The above image is from Pine Bend Refinery in Rosemount, Minnesota
Retrieved from: pinebendrefinery.com
The Minnesota Environmental Partnership is proud to feature the following post as part of a series of columns as part of a Student Voices Series issues. This is part of a continuing collaboration with Macalester College’s Geography Department and its students.
Contribued by Ariana Jahiel, Macalester Student:
On September 8th, the New York Times released an article entitled, “More Than 40 Sites Released Hazardous Pollutants Because of Hurricane Harvey.” At first glance, it is easy for us here in Minnesota to skim over this report and write it off as irrelevant due to our geographic location. But the truth is climate change-induced natural disasters impact Minnesota, too. Flooding and tornados are not uncommon in this state, and such storms are likely to increase in frequency and severity. And like Texas, Minnesota is also home to oil refineries, one of which, the Pine Bend Refinery located just outside the Twin Cities, is the largest of all oil refineries located in non-oil-producing states, according to the U.S. Energy Information Administration.
So what type of toxic exposure actually happened? And why? Over 1.5 million pounds of toxic pollution was released into the air by fossil fuel-producing companies including, but not limited to ExxonMobil, Petrobras, Shell, and Chevron Phillips Chemical. In the face of an imminent natural disaster, oil refining and petrochemical facilities are often forced to make the choice to temporarily shut down due to environmental conditions. According to the Environmental Defense Fund (EDF), when an industrial facility decides to stop running, especially when the decision is made last minute, emissions will increase, possibly to an illegal level as was the case in Texas. Large amounts of pollution are also released when plants start up again after a closure. Making matters worse, the EDF states that many of these facilities use out-of-date technology, inefficient design, and poor training techniques, all of which act to magnify the problem.
As more and more of these climate change-induced natural disasters occur, it becomes even more critical that there be stricter standards to which all facilities must adhere. These standards work to avert these types of preventable environmental harms from adding to an already dire situation. Although there are state and federal protocols already in place to curb the effects of hurricanes on these facilities, they are clearly not enough; they have not prevented the 1.5 million pounds of pollutants from entering the atmosphere, ground, and water. When a storm hits, there are enough concerns for people who cannot evacuate; they should not have to worry about whether or not drinking water and the air they breathe has been contaminated with toxic chemicals.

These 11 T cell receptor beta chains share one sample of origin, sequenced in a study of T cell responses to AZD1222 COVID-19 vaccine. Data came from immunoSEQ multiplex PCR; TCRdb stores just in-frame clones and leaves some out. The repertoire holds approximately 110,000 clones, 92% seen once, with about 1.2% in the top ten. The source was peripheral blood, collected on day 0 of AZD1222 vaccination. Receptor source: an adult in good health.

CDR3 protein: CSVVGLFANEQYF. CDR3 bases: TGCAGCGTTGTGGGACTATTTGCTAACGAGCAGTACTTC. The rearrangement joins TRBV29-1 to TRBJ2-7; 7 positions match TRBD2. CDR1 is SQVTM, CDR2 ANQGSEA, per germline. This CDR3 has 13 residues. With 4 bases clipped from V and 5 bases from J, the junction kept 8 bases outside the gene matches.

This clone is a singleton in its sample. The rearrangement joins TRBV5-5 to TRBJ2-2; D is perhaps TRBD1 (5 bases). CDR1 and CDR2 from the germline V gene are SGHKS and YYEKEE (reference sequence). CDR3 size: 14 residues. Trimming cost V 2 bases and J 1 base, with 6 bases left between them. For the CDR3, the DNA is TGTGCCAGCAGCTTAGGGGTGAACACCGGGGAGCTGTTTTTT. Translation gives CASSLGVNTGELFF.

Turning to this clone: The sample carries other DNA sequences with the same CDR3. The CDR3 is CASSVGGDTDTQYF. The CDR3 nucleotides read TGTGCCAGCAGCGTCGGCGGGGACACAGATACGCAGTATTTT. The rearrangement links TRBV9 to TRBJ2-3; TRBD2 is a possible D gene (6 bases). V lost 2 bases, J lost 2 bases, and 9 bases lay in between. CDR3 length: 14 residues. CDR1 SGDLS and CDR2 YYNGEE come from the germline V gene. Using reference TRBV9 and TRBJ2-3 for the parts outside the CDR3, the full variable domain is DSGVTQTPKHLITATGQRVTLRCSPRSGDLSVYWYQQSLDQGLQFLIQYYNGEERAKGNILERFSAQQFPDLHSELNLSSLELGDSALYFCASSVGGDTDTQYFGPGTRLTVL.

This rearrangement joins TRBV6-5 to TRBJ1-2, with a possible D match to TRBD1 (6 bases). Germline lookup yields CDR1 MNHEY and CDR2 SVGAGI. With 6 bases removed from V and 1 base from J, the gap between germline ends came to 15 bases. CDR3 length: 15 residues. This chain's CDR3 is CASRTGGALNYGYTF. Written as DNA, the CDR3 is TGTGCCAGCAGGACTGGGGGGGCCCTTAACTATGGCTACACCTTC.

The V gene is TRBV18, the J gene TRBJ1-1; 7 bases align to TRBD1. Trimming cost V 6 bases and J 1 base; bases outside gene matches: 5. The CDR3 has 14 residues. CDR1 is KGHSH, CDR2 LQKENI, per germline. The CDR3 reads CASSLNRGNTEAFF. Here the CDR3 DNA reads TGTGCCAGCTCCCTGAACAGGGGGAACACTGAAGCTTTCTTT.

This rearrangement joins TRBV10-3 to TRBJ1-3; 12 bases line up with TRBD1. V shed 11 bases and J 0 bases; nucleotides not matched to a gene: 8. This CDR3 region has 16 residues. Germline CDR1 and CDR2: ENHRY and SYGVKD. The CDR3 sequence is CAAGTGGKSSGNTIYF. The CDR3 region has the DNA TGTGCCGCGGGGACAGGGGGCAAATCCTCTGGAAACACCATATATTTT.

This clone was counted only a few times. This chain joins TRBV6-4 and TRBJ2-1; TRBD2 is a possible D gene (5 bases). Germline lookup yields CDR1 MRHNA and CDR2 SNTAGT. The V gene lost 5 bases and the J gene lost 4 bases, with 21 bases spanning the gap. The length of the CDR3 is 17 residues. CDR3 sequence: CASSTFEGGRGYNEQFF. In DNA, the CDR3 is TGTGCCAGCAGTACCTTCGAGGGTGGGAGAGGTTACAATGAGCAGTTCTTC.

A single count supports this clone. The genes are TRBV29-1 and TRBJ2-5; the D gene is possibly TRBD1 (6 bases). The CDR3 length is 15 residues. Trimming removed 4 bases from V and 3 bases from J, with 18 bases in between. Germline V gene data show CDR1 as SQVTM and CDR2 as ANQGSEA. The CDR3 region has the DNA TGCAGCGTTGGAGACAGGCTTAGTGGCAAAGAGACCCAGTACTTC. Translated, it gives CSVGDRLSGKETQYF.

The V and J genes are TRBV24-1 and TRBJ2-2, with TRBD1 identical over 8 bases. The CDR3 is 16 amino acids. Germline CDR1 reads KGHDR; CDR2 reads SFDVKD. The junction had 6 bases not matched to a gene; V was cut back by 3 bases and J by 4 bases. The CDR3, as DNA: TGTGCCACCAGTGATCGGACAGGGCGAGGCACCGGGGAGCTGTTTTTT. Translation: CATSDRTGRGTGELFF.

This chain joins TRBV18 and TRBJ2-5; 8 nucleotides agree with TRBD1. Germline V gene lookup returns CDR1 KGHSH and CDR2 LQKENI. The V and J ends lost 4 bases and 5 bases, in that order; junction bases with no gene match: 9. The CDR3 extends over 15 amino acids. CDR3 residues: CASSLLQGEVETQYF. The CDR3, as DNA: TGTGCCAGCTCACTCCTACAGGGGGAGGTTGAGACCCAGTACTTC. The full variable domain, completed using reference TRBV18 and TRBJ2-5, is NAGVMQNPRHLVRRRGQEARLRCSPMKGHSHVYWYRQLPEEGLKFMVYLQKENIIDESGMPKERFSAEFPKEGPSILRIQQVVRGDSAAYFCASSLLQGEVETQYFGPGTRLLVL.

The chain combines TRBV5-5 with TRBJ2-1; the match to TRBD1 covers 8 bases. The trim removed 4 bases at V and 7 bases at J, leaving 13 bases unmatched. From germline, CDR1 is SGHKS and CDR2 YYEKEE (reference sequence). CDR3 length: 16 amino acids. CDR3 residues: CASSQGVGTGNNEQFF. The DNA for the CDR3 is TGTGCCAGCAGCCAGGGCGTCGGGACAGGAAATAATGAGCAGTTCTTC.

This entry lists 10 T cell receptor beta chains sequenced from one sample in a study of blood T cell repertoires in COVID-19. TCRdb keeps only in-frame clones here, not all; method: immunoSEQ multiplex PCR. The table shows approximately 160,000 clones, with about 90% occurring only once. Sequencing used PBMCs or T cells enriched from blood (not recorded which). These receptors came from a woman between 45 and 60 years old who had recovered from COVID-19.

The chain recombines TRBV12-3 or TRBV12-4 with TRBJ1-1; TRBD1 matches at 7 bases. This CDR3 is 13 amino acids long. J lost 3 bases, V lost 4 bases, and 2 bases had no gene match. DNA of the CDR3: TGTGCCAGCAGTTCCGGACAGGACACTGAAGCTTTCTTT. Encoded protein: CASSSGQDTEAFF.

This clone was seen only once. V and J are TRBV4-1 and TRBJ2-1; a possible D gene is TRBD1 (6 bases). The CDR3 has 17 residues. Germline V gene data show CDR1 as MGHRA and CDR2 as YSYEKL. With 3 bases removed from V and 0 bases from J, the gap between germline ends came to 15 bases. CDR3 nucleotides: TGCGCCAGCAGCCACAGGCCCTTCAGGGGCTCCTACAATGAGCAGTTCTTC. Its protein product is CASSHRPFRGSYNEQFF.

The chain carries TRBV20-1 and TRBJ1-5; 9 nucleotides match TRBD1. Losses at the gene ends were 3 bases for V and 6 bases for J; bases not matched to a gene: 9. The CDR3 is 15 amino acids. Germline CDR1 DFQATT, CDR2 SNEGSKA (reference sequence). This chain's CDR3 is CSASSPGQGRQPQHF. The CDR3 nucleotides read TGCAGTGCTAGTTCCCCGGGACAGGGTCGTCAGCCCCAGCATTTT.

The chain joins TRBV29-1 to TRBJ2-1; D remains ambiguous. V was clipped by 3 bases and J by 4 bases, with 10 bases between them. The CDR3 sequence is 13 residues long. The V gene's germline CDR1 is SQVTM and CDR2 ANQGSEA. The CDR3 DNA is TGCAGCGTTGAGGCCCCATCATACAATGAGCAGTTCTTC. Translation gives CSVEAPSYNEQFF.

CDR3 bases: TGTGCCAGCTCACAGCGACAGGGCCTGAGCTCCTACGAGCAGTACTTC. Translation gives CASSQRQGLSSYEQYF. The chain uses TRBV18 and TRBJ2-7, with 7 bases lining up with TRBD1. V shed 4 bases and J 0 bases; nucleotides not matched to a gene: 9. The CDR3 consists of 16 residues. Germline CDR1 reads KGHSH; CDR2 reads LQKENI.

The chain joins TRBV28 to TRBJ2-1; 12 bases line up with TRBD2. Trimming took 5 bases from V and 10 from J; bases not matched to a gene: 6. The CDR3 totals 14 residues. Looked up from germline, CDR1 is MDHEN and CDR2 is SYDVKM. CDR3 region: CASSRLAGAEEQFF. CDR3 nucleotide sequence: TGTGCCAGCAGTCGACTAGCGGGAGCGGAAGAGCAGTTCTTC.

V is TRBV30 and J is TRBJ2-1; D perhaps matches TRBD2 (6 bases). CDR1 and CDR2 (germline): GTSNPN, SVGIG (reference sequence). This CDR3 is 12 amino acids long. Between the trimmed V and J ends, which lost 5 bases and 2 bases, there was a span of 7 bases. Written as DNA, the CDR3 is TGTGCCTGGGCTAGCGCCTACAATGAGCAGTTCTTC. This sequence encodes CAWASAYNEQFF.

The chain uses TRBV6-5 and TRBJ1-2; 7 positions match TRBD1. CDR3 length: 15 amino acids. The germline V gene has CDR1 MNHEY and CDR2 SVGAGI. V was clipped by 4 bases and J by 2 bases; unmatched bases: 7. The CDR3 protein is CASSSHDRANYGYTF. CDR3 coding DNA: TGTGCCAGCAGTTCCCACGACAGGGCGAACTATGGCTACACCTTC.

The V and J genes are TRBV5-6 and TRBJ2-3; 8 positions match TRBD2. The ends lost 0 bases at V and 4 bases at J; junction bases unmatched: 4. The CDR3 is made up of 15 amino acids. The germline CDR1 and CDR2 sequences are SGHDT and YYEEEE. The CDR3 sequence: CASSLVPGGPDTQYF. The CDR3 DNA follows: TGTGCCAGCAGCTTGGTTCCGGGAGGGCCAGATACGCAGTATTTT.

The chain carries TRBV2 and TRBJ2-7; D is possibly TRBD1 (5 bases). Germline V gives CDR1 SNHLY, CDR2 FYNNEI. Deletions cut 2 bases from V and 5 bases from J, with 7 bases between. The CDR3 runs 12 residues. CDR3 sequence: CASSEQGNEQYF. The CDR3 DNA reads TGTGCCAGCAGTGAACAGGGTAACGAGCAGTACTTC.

The above map shows the location of plants that released hazardous emissions due to Hurricane Harvey. Image retrieved from: NY Times
What does this mean for the future? First, it is important that we recognize that Hurricanes Harvey, Irma, and Maria are not merely flukes. Global warming has raised the temperature of ocean waters, fueling the unprecedented fury of these storms. Climate change is real, and so are its consequences. These hurricanes are indications of what is yet to come.
We can’t let industries continue their lax protocol and profit-driven negligence. At the bare minimum, refineries and other like facilities must function using the precautionary principle, the idea that the possible harmful impacts of a given situation present a social responsibility to protect public from these potential outcomes. Thus, industries must shut down enough in advance of the natural disaster so as to prevent large amounts of pollution entering our environment. Additionally, these events mean that the pollution-control devices are not well designed or sufficiently up to date so as to protect citizens or the environment from harmful toxins. According to Luke Metzger, the director of Environment Texas, all pollution-control devices must be renovated and meet more stringent standards.
Perhaps most importantly, these events mean that citizens must demand intense regulation from our governmental bodies. This is particularly important in this time when the US Environmental Protection Agency and the Trump Administration more generally are trying to deregulate and leave decision-making to the corporations themselves. Thus, we cannot look to our national government to meet our demands for a safer and healthier state. But we can and should demand of our state institutions to uphold such measure.
We must put pressure on the Minnesota Environmental Quality Board, the Minnesota Pollution Control Agency, and the Minnesota Department of Health to enact safer regulations on industrial facilities in Minnesota. Additionally, we as Minnesotans must pursue with rigor our current commitment to reducing our dependence on fossil fuels and increasing our use of renewable energy. We cannot back off this trajectory.